Like the rest of the Caribbean you’ll find miles and miles of sandy, white beaches, coconut trees and everything else you’d expect from a tropical paradise here. But there’s so much more to the islands of Guadeloupe and Martinique. The impact from French culture and cuisine has left these tropical gems with that certain “je ne sais quoi” – those extra little details that add to a truly special experience.
Located between Antigua and Dominica, this stunning French archipelago and premier island hopping destination is comprised of 5 unique islands; Grande Terre, Basse Terre, Marie Galante, Les Saintes and La Desirade, closely strung together by beautiful waters and efficient ferry services, flamboyant preserved nature, exquisite cuisine, a diverse cultural heritage, "Art de Vivre", and more than 250 sun-warmed beaches in shades of white, black, gold, ochre and pink sand.
A friendly rainforest and a paradise for green activities
The Guadeloupe National Park located in Basse-Terre is the largest rainforest of the Lesser Antilles and recognized for its biological diversity as a UNESCO Biosphere Reserve since 1992.
The forest offers 256 miles of marked hiking trails and more than 20 waterfalls, including the spectacular three tumble "Carbet Falls". Active visitors can try rappelling, jeep safaris or even climbing to the summit of La Soufriere, Guadeloupe Islands’ mildly active volcano, affectionately referred as La Grande Dame by Guadeloupeans.
Island hop to Les Saintes
Island hopping is a must when you go to the Guadeloupe Islands. Located a short 20 minutes ferry ride away from Basse-Terre, a visit to Les Saintes is simply not to be missed.
Discover Terre de Haut with its bistro lined streets and a stunning bay which is included in the Most Beautiful Bays in the World Club. The culinary specialty of Les Saintes is a product of passion: do not leave without having savored the traditional “Tourment d’Amour”, the lover’s sweet cake treat - a perfect way to top off a romantic escape.
Jacques Cousteau Underwater Reserve
Go dive into the beautiful coral and rock pools of Jaques Cousteau Underwater Reserve, by many regarded as one of the world's top diving areas. You can snorkel along the shallow water reefs, scuba dive or view the coral from a glass-bottom boat.
There’s also a statue of Cousteau 15 feet down. Want some good luck, perhaps? Then all you have to do is swim down and touch his head.
Once at the beach, you will understand why the Arawak Indians called Guadeloupe "karukera", which means “island of beautiful waters”.
Crystal-clear waters and exciting water sports await along dazzling beaches of either black, golden, pinkish or white sand.
Premier dining experiences
There’s simply so much to pick from that it would be unfair to name just a few restaurants. With a rich culinary heritage and over 200 restaurants throughout the islands, Guadeloupe is a premier dining destination.
The local cuisine is French and Creole, but you’ll find restaurants and bars offering several international cuisines as well.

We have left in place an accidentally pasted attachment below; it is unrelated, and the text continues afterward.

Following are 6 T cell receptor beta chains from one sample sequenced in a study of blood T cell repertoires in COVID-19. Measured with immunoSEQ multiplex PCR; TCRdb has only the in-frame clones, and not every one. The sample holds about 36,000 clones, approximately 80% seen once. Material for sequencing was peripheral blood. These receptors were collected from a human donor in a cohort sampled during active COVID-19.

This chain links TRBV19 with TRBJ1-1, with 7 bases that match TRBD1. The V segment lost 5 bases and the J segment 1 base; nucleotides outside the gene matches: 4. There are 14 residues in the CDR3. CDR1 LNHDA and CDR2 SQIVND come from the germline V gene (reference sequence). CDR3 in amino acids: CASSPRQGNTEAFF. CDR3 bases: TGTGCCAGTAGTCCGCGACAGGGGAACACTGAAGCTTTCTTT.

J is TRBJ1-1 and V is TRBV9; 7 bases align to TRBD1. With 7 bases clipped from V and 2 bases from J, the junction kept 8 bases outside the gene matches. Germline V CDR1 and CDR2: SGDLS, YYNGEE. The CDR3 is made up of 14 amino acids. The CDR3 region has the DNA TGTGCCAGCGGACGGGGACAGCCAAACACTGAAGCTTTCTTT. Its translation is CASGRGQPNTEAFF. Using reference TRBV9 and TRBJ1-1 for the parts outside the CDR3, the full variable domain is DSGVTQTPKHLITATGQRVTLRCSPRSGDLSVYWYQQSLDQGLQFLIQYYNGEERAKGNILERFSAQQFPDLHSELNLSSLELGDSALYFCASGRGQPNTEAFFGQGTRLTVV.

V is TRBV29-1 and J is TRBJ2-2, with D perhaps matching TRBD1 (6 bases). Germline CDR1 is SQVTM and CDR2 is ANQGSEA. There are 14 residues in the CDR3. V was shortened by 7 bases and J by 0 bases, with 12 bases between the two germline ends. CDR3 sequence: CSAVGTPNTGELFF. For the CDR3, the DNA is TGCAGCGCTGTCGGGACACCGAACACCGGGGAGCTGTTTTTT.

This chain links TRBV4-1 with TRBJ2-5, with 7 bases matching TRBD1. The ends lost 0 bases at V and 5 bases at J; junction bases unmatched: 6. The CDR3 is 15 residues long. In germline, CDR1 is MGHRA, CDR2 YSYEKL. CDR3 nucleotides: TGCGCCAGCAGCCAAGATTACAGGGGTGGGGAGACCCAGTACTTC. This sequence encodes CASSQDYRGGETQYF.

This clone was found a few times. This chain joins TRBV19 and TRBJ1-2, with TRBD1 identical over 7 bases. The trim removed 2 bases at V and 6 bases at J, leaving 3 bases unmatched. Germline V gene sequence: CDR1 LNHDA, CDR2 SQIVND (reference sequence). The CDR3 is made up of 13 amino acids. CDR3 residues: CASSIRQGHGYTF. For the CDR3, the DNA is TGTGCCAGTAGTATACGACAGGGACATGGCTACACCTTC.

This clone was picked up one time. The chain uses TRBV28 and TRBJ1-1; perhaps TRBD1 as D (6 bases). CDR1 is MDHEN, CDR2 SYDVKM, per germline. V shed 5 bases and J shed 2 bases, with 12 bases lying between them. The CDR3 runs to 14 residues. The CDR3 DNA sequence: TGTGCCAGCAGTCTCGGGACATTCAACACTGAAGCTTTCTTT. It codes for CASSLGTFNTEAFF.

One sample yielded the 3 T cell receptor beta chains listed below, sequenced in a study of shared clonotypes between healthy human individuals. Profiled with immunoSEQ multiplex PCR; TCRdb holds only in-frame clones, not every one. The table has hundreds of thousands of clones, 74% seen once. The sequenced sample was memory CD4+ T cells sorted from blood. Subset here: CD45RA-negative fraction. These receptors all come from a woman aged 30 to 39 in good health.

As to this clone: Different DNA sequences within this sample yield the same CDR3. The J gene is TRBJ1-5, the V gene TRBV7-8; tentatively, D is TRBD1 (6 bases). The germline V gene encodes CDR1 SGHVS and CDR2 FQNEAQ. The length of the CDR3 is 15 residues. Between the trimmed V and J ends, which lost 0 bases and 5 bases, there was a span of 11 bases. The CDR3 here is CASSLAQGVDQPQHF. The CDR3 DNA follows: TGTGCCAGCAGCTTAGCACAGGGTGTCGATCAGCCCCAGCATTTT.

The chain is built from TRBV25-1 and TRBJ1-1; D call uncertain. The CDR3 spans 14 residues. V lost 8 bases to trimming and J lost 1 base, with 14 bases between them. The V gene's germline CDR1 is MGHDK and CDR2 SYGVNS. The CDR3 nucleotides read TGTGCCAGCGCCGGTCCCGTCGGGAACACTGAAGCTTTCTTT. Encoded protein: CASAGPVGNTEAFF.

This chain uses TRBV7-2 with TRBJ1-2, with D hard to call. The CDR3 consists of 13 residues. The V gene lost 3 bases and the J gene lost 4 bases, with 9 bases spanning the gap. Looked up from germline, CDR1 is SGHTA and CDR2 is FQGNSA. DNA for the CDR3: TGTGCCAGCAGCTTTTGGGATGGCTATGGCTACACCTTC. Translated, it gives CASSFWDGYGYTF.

More travel tips and inspiration
The Guadeloupe Islands have so much more to offer. Get more inspiration, discover the beauty of the islands and plan your trip at guadeloupe-islands.com.
The island of Martinique is located in the heart of the Caribbean, with a varied picturesque landscape. From the rain forests and exotic black sand beaches in the north to the beautiful beaches in the south, Martinique offers something for both beach lovers and the adventurous kind.
Saint-Pierre and Mount Pelée
Saint-Pierre is known as the Pompeii of Martinique, and was rebuilt after an eruption of Mount Pelée in 1902.
When you visit this seaside town you’ll get a stunning view of the sea and the mountains, as well as the destructive – and scenic path of the volcano which still has some activity today.
Boasting a classic Caribbean scenery with calm waters, soft, white sand and arching coconut palms, no wonder this is one of the most popular beaches of Martinique.
This one kilometre-stretch of coast is found just south of the village Sainte-Anne at the southern tip of the island.
Martinique is renowned for producing some of the best rums in the world. These rums have even been awarded the “appellation d’origine controlee”, a quality mark previously reserved only for French wines and cheeses.
You’ll find rum distilleries throughout the island, and all of them welcome visitors.
Balata Botanical Gardens
The Balata Botanical Gardens near Fort-de-France feature more than 3,000 species of tropical plants and flowers as well as ponds punctuated with lilies and lotus blossoms.
Raised wooden rope bridges suspended amid the treetops give visitors an aerial view over the lush gardens while hummingbirds buzz in the fragrant air.
Martinique counts more than 400 restaurants that range from high-end gourmet to snack stands.
The abundance of both French and Creole restaurants makes Martinique not only a tropical paradise, but a paradise for foodies as well.
More travel tips and inspiration
Nice to know
- Both Guadeloupe and Martinique are overseas departments of France.
- EU immigration rules apply, meaning US visitors don't need a visa when travelling for tourist purposes and stay for less than 90 days.
- The offical language is French.
- The currency used is the Euro. US dollars are not accepted in shops, but some stores and many restaurants take credit cards.
- The voltage is 220 AC, so don't forget to bring your travel adapter!